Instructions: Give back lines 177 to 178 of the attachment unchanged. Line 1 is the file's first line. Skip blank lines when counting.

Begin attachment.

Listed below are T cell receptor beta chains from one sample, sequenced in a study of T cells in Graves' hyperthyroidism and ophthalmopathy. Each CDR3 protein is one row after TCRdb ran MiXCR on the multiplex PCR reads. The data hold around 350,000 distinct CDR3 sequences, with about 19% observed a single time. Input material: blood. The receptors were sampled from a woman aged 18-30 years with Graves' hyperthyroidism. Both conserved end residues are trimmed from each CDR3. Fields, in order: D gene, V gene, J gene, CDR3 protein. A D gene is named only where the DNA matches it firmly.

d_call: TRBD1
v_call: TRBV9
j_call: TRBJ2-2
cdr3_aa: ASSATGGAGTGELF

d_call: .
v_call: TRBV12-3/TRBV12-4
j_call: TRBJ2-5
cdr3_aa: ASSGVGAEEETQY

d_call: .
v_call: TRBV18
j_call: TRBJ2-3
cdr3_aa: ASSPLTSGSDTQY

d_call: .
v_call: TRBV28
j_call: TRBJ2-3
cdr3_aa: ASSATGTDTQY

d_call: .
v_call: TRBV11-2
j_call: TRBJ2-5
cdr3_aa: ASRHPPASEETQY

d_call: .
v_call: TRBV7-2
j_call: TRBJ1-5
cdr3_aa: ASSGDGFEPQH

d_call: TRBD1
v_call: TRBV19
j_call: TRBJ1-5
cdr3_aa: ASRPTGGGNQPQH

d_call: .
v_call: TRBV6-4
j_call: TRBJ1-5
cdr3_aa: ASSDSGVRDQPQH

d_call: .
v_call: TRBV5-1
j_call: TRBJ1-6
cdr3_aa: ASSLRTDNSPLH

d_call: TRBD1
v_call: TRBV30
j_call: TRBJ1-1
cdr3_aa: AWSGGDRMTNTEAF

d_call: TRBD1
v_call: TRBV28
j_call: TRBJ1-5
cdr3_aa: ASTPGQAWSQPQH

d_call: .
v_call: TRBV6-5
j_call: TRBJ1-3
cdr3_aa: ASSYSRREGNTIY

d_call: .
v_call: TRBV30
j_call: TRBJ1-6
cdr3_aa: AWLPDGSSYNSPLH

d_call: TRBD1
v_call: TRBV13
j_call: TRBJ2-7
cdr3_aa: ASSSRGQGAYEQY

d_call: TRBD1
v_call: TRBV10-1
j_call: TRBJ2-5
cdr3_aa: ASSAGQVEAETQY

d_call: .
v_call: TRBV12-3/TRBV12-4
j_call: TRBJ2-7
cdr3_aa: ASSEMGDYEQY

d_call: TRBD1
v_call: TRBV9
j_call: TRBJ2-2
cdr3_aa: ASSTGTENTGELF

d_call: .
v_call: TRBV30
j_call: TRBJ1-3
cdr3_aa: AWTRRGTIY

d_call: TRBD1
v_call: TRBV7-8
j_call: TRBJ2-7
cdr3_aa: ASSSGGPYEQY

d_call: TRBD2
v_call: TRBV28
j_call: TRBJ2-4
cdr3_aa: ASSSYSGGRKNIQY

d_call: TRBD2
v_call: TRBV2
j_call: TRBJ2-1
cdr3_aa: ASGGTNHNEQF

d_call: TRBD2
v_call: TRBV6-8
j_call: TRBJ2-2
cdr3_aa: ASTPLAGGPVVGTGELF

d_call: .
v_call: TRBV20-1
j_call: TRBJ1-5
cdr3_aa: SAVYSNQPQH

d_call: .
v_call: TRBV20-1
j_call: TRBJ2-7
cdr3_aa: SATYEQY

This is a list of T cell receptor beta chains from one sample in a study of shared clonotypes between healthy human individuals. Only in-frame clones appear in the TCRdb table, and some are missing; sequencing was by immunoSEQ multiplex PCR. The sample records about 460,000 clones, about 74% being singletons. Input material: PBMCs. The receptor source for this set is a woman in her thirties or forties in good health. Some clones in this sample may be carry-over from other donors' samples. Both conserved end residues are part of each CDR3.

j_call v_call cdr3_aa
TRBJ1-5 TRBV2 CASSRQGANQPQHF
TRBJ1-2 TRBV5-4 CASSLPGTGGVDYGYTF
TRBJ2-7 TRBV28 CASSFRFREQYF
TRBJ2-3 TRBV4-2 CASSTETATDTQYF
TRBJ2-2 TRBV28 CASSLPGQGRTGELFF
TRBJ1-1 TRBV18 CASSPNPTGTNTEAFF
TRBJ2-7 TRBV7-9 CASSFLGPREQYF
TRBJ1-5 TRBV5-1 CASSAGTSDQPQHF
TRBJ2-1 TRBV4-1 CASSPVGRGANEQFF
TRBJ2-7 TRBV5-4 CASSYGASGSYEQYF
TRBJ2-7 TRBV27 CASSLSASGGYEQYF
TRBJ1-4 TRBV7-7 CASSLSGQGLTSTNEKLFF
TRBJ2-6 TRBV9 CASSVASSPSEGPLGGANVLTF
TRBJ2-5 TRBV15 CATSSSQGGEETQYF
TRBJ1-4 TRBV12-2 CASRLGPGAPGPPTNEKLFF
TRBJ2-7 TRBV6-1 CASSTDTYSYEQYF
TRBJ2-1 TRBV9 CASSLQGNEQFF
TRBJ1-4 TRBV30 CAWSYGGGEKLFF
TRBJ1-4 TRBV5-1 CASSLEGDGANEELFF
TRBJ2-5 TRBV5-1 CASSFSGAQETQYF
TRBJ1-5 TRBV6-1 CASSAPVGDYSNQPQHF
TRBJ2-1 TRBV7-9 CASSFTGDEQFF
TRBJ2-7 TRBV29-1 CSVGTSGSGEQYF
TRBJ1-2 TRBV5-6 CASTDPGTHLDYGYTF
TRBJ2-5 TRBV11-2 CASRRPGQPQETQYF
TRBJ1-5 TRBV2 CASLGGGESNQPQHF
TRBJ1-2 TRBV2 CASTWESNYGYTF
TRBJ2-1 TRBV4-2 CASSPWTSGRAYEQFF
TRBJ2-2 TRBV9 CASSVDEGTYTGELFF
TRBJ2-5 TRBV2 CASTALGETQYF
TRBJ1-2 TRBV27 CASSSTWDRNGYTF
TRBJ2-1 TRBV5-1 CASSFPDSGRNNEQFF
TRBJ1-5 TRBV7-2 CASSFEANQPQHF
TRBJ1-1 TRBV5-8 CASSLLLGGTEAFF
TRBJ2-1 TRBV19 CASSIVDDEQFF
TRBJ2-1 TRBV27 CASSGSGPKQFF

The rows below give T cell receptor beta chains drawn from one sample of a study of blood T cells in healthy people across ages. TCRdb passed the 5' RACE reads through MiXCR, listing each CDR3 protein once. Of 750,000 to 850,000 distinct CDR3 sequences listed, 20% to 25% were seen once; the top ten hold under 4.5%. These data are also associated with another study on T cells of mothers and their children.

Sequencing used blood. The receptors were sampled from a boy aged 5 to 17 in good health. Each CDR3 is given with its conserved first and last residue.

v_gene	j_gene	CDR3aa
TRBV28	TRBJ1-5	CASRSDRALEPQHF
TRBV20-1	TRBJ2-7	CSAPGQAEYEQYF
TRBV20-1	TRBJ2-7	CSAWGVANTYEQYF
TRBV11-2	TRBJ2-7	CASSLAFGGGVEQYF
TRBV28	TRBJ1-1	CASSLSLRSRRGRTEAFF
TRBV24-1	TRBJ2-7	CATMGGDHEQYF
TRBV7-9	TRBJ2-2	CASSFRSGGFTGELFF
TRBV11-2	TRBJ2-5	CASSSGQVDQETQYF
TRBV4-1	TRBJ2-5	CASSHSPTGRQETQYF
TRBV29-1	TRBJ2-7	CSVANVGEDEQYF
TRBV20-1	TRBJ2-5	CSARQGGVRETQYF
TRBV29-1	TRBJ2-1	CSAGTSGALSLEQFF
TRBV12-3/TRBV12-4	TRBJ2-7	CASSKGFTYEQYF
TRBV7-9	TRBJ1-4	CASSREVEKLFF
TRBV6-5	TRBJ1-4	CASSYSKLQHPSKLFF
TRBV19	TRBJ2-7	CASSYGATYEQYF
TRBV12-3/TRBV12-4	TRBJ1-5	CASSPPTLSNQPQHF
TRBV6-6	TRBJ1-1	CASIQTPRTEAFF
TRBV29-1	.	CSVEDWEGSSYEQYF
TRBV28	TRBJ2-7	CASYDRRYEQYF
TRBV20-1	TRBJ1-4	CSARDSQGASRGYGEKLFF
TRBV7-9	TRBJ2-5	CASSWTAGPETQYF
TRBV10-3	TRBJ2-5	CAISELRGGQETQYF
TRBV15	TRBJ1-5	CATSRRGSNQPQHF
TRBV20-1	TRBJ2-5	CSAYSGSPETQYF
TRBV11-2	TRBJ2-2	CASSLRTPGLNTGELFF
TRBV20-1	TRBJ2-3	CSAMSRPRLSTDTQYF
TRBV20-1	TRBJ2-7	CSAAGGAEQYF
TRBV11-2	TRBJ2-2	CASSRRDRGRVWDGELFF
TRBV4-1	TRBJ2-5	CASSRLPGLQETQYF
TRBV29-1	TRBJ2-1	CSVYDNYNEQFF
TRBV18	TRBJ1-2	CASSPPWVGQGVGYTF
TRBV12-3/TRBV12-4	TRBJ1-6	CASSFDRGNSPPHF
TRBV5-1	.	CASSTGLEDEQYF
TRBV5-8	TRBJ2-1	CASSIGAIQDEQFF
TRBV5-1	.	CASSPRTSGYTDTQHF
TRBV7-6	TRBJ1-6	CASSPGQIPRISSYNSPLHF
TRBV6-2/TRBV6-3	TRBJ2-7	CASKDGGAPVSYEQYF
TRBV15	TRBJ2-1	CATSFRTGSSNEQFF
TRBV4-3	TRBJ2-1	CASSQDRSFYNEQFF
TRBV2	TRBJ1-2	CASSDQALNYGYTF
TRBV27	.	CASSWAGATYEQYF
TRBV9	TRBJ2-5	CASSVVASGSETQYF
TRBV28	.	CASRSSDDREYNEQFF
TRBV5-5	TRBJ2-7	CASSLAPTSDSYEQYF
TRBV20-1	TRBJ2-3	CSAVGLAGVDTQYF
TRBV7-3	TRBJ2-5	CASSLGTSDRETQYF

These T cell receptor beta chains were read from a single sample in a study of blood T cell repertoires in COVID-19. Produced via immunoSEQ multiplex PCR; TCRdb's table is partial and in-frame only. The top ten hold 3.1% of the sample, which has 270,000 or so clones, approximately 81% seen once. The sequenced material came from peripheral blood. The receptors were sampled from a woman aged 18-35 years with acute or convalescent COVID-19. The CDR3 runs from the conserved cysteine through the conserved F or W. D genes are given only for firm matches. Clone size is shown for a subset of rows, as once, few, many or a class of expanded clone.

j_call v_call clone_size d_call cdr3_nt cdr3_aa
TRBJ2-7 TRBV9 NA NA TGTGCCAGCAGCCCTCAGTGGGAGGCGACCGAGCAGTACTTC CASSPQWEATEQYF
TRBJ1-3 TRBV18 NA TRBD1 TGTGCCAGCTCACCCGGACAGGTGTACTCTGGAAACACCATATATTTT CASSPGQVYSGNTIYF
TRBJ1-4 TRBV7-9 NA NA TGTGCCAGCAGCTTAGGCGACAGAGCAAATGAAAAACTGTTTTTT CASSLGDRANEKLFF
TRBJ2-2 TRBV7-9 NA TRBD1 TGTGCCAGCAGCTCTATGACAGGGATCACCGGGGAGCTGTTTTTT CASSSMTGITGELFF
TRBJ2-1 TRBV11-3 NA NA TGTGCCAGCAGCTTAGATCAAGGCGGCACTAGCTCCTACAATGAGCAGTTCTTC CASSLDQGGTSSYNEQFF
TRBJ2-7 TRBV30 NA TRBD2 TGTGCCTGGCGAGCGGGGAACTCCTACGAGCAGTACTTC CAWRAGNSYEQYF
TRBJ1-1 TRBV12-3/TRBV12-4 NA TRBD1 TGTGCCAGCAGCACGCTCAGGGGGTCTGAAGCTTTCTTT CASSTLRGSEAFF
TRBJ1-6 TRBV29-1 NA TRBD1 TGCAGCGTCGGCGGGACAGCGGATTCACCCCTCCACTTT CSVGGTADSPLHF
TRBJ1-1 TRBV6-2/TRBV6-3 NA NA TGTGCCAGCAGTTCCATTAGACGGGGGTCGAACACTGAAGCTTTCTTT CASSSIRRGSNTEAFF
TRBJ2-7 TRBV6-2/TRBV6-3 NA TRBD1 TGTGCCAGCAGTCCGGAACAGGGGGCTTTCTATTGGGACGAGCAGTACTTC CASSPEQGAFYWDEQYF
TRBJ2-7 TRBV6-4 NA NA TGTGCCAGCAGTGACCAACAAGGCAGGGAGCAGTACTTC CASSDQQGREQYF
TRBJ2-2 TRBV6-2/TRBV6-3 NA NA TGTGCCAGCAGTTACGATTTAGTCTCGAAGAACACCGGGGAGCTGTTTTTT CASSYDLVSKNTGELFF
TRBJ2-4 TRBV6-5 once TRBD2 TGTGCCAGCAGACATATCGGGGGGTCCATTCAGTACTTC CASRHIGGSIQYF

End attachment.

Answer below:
TRBV15	TRBJ2-1	CATSFRTGSSNEQFF
TRBV4-3	TRBJ2-1	CASSQDRSFYNEQFF